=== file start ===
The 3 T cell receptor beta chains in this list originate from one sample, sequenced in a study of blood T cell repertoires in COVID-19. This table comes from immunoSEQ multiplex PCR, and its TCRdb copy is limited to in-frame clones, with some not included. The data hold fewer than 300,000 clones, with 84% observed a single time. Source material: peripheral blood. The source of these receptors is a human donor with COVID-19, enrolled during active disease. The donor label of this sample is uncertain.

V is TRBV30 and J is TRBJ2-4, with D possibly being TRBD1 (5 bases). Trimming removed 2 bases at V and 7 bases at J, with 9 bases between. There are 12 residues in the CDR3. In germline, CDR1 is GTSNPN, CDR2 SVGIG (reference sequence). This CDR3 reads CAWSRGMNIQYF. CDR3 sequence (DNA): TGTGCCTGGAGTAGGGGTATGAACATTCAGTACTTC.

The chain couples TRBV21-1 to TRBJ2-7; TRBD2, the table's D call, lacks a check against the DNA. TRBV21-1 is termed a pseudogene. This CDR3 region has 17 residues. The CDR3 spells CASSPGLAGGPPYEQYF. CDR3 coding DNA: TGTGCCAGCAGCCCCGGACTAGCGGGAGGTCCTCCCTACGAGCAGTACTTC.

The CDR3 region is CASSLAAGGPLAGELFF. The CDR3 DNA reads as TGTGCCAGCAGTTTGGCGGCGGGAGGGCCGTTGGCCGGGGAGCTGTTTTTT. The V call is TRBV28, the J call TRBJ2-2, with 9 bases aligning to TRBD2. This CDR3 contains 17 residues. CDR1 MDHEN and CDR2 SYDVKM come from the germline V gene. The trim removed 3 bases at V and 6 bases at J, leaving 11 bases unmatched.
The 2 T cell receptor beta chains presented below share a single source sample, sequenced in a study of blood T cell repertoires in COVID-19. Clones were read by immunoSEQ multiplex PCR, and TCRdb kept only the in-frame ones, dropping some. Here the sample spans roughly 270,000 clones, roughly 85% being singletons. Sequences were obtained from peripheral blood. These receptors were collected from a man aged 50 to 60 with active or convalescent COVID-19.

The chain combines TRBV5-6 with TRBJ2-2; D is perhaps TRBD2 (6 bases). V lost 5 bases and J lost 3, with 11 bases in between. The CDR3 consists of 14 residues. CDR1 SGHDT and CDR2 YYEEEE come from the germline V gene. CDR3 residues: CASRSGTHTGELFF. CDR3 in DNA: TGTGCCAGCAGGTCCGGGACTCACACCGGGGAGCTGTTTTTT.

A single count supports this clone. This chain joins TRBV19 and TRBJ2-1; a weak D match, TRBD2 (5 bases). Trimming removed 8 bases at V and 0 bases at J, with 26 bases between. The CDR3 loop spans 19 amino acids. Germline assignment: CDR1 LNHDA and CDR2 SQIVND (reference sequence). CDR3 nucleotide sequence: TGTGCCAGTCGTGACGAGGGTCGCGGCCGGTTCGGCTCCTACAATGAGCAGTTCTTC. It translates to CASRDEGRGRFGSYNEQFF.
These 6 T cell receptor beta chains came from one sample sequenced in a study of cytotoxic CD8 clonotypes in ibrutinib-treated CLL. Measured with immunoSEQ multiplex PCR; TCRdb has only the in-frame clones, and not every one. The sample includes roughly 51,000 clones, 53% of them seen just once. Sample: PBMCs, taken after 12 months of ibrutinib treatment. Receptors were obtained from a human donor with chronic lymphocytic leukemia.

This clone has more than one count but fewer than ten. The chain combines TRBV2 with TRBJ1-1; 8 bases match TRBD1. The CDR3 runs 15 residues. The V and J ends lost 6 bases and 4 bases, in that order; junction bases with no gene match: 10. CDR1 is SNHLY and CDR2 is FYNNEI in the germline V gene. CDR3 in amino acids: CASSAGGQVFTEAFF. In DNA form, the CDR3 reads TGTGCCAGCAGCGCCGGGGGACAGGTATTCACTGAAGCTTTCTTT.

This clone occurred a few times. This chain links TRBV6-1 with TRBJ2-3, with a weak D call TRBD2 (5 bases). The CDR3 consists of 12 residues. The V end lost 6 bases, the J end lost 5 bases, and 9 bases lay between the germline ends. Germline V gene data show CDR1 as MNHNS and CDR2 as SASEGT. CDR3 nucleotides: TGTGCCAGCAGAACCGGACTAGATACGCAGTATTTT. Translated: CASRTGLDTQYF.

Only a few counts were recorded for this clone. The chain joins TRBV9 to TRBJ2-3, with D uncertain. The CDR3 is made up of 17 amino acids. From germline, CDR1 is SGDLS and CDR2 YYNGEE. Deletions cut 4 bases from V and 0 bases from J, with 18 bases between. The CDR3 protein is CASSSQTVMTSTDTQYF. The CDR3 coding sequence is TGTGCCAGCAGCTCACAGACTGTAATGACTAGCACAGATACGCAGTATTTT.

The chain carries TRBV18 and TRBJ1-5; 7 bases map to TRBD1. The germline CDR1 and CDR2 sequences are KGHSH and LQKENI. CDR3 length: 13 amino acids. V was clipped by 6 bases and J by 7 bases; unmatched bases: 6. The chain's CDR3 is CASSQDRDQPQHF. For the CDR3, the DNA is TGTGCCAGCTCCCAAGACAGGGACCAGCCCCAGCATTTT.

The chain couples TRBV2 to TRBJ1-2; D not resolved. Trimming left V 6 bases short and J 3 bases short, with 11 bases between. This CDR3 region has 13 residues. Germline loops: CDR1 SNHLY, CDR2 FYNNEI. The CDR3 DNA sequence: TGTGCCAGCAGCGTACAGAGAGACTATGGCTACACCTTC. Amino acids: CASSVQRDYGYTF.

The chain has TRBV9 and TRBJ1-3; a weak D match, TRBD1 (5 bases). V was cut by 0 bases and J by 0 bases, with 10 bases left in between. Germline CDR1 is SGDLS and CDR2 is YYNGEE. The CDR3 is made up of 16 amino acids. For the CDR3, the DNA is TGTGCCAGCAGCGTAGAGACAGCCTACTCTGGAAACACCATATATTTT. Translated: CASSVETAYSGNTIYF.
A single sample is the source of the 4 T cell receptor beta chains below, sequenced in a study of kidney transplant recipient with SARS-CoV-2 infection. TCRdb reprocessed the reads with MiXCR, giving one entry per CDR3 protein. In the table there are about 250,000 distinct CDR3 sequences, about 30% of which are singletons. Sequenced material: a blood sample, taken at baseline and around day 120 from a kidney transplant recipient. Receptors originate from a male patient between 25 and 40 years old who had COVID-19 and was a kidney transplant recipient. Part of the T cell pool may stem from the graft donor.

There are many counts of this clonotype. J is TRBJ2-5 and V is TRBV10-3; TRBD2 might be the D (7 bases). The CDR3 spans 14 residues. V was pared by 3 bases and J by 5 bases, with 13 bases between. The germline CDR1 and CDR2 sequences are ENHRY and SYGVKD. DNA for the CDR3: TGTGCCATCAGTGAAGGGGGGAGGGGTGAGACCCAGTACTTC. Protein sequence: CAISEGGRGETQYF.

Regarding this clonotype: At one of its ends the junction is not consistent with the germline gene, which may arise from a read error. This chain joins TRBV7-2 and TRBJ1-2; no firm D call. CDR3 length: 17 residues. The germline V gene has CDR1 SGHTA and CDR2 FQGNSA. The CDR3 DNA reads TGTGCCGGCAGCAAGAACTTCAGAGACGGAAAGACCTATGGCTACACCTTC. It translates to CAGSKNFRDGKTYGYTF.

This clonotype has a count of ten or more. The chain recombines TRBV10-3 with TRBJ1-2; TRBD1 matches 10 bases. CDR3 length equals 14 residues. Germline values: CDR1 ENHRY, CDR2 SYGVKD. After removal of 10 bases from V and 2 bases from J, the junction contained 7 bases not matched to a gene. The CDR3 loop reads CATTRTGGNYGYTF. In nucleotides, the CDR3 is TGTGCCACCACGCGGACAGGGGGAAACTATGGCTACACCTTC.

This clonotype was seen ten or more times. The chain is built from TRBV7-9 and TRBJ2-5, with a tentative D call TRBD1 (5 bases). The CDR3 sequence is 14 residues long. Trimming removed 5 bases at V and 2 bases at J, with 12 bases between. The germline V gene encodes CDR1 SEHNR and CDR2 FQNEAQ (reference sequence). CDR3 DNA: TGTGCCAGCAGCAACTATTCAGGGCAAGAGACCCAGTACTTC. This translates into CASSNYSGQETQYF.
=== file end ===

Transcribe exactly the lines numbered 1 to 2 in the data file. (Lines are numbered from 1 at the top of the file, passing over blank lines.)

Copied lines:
The 3 T cell receptor beta chains in this list originate from one sample, sequenced in a study of blood T cell repertoires in COVID-19. This table comes from immunoSEQ multiplex PCR, and its TCRdb copy is limited to in-frame clones, with some not included. The data hold fewer than 300,000 clones, with 84% observed a single time. Source material: peripheral blood. The source of these receptors is a human donor with COVID-19, enrolled during active disease. The donor label of this sample is uncertain.

V is TRBV30 and J is TRBJ2-4, with D possibly being TRBD1 (5 bases). Trimming removed 2 bases at V and 7 bases at J, with 9 bases between. There are 12 residues in the CDR3. In germline, CDR1 is GTSNPN, CDR2 SVGIG (reference sequence). This CDR3 reads CAWSRGMNIQYF. CDR3 sequence (DNA): TGTGCCTGGAGTAGGGGTATGAACATTCAGTACTTC.